A while ago, when I was searching for nice musical movies on You Tube, I stumbled upon a French trio by the name of La Theorie Des Cordes and my first impression was: “ Nice music for a bunch of street musicians”. After watching a few times I had to admit that the band I found was a rather talented one, consisting of a guitarist, a drummer and a female piano player. Now, a few weeks later, their first album; Premieres Vibrations was handed over to me to write something about. What a nice coincidence.
As I said, La Theorie Des Cordes is a trio consisting of Mathieu Torres on guitar, Stephanie Artaud at the piano and the drummer Tadzio Gottberg. On the album they get some help on only two songs where Maxime Jaslier plays bass on one and saxophone on the other.
The album has only seven songs, but all of them clock in at over six minutes and give us nicely stretched compositions, with plenty of room for kinds of spontaneous jam like sessions.
The first song; Supernova immediately gives you an idea of the album's sound with fluidly played guitar lines as the most noticeable element, bonded together with some jazzy piano and drumming in the back. The jazz influences continue in Rêves Prémonitoires, where the wonderfully played piano lays down a nice melody and at first the guitar sounds real jazzy as well and the saxophone plays along in a harmony style. Between the jazzy elements, you can hear that Matthieu originally is more of a rock guitarist, which gives it just a little crunch towards a fusion flavor. D'hêtre À Être definitely floats into the fusion direction with a rock guitar over a relaxed piano that really sounds great to my ears and the delicate drums are very smooth ,but grow when the guitar gains power. The strong part here is the continuing piano that keeps the melody and pace of the song. Singes could be used as a background track for a movie; softly building up the tension, a bit of King Crimson meets Frank Zappa with a slightly more modern sounding guitar. Le Bas Art De L'épouvante gives me the impression of a happy French song that gently goes dramatic. The guitar takes the lead, but later in the song, the piano takes over the main position and in the end both of the instruments find each other in harmony. Listening to Berceuse Moderne I realized I did not really miss a bass guitar on the album, but now the soft sounds of a bass down the rhythm, while the piano again sets the melody and a rocking guitar with hints of Jeff Beck and Pat Metheny plays over them. Notice the nice piano versus bass part toward the end of the song. Renaissances is the longest composition on the album and gives you almost ten minutes of high quality music. A jazzy opening leads into a furious guitar which eventually goes riffing in a metal way. Underneath the metal, Stephanie keeps on playing that nice electric piano-a perfect song to end the album.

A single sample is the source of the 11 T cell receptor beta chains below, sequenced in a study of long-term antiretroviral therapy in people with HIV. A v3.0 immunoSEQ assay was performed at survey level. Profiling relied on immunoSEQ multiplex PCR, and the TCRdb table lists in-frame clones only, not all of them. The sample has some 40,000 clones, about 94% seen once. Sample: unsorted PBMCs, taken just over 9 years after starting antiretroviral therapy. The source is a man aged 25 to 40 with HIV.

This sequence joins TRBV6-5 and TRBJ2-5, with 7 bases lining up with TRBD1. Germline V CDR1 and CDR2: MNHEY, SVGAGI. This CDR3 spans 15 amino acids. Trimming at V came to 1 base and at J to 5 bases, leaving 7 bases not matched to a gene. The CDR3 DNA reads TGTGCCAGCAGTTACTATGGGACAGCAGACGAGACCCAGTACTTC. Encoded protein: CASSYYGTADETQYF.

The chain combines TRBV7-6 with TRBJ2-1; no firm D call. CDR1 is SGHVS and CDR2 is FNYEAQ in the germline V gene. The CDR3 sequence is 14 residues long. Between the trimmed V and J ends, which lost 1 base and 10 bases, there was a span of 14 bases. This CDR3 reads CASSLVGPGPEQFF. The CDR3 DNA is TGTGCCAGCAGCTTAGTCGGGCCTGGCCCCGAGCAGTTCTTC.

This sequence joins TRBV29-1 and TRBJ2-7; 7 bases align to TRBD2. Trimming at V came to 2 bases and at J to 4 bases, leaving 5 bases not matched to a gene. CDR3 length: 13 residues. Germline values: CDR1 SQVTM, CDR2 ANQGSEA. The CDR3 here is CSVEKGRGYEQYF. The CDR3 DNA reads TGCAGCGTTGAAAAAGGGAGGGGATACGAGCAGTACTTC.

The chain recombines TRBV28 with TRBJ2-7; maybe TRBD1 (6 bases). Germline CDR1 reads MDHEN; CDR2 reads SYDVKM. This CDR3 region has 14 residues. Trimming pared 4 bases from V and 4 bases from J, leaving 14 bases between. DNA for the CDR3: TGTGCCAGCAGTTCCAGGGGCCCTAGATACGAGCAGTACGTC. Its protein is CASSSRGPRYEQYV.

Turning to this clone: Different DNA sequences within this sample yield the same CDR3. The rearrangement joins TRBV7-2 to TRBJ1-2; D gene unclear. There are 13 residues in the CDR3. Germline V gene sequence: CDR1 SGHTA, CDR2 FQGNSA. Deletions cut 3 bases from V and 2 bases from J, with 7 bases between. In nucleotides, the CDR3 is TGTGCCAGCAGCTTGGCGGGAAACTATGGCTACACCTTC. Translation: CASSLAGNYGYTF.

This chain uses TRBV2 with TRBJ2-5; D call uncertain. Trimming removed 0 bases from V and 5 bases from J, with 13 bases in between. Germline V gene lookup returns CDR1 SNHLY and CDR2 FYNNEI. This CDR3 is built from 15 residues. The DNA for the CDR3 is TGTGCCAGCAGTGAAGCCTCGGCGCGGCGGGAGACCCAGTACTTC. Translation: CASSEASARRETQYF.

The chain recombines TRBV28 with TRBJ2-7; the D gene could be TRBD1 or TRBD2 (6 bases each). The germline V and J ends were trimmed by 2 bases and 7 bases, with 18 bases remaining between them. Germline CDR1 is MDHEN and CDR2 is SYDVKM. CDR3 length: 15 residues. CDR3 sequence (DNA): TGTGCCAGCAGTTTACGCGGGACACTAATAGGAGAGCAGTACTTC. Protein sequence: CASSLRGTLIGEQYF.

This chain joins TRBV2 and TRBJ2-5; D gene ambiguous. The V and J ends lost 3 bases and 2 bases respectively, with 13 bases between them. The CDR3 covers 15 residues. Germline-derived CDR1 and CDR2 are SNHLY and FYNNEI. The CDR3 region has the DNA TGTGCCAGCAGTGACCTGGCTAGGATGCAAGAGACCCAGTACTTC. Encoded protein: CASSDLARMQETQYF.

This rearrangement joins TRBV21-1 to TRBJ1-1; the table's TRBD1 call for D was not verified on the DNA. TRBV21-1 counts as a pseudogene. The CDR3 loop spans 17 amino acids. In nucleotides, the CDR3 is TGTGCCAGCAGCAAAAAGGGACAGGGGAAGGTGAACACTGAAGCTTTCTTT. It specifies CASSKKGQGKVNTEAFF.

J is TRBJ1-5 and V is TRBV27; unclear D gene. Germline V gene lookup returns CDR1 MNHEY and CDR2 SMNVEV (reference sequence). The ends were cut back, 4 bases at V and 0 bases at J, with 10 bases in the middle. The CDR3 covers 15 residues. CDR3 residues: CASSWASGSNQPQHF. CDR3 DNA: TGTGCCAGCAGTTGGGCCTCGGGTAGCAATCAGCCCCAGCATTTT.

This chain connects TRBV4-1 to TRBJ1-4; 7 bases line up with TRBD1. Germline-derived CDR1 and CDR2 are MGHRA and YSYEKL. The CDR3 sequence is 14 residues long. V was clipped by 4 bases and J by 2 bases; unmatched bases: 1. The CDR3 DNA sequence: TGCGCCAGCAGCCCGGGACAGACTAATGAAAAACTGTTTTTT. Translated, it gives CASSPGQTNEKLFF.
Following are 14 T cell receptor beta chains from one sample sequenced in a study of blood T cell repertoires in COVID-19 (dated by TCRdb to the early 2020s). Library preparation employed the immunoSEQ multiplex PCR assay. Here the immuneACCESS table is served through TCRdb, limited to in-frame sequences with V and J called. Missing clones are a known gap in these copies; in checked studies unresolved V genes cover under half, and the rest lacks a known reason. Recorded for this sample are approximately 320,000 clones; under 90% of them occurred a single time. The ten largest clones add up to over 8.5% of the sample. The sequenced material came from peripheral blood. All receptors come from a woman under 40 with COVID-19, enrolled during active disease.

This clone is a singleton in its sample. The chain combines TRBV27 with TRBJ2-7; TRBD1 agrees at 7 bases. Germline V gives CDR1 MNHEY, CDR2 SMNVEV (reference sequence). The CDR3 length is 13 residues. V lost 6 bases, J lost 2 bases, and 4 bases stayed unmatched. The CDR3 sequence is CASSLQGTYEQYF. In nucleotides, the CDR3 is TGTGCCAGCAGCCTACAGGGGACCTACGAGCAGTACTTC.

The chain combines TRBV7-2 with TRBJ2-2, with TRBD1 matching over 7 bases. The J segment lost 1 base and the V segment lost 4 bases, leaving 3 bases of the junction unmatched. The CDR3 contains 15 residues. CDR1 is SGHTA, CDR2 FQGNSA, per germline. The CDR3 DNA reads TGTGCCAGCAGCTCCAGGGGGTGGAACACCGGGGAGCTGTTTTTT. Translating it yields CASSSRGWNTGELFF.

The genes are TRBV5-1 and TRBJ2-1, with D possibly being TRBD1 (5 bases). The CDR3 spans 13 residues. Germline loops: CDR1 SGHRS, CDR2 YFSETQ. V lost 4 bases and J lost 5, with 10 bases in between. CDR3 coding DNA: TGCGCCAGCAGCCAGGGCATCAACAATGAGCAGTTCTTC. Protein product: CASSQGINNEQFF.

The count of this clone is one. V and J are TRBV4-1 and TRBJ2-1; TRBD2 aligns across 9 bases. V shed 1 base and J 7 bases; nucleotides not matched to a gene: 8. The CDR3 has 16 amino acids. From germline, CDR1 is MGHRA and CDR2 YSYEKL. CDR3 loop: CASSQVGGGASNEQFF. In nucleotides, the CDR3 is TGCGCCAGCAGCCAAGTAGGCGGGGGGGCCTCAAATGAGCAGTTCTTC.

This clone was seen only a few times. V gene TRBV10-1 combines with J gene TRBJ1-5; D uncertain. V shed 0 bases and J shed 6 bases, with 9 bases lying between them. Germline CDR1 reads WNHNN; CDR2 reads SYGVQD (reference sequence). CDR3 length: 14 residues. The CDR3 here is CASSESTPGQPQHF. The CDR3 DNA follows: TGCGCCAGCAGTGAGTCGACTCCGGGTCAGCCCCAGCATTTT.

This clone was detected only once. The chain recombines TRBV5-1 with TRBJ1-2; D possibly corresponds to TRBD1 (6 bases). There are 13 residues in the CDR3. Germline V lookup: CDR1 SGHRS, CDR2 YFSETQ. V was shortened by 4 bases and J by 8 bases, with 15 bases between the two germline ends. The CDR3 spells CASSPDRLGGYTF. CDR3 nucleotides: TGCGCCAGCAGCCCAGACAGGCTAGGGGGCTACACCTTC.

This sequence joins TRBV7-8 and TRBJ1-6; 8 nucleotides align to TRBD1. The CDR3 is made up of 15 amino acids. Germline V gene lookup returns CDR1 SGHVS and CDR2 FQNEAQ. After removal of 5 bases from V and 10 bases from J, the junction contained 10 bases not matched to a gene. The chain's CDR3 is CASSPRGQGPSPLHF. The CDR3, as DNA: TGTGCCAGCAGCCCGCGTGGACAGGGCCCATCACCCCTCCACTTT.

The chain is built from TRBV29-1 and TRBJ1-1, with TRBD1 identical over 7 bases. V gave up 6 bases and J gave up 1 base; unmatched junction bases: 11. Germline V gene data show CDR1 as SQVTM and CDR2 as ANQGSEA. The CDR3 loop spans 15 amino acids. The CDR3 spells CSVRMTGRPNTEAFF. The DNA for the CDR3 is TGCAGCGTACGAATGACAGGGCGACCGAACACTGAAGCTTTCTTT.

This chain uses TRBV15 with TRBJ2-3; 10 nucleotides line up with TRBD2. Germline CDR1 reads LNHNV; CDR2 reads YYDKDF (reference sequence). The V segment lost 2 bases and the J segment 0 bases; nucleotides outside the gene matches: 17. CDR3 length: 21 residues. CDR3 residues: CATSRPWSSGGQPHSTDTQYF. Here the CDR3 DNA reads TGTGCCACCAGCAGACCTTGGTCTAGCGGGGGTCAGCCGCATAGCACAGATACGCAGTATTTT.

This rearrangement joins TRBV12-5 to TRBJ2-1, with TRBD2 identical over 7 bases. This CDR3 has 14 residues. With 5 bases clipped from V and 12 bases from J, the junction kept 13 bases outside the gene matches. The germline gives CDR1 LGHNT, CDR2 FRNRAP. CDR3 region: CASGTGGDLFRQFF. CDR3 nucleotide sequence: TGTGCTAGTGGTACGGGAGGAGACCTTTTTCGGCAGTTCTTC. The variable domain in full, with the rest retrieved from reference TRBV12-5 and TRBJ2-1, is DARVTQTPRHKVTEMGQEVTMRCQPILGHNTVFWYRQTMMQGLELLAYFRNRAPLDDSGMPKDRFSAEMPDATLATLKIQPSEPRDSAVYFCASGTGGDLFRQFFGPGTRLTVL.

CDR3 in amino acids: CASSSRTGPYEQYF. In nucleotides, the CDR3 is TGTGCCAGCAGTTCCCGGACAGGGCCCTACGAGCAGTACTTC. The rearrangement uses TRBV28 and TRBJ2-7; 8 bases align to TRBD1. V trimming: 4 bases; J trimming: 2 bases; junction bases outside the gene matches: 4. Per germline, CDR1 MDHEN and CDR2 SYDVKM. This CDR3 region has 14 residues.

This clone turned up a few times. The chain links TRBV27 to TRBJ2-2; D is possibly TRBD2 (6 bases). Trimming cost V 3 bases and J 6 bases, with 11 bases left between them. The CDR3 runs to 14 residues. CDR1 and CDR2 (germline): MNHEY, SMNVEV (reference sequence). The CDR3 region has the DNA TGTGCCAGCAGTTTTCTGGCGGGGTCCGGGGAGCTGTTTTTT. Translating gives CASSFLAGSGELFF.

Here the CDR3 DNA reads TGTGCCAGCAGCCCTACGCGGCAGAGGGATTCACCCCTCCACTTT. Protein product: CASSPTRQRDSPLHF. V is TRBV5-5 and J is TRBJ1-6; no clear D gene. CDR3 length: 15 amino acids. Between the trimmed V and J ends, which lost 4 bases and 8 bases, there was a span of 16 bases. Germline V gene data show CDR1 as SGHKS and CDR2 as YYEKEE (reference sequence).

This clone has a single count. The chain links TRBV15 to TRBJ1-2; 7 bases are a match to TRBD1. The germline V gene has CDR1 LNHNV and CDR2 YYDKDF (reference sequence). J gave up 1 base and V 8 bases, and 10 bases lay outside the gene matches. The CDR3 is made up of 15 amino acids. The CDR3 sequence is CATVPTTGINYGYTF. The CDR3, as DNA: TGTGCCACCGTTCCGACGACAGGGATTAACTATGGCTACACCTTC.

Sometimes the internet helps acts gain publicity, with people putting their recordings on You Tube. People often get curious of how a complete album would sound and eventually end up buying the CD. For me, it was the first acquaintance with this French trio and I hope and expect to hear a lot more of this promising band.
Premiere Vibrations is an album for people who like guitar and fusion, just a little bit different than the ordinary.
****Pedro Bekkers (edited by Robert James Pashman)
Where to buy?
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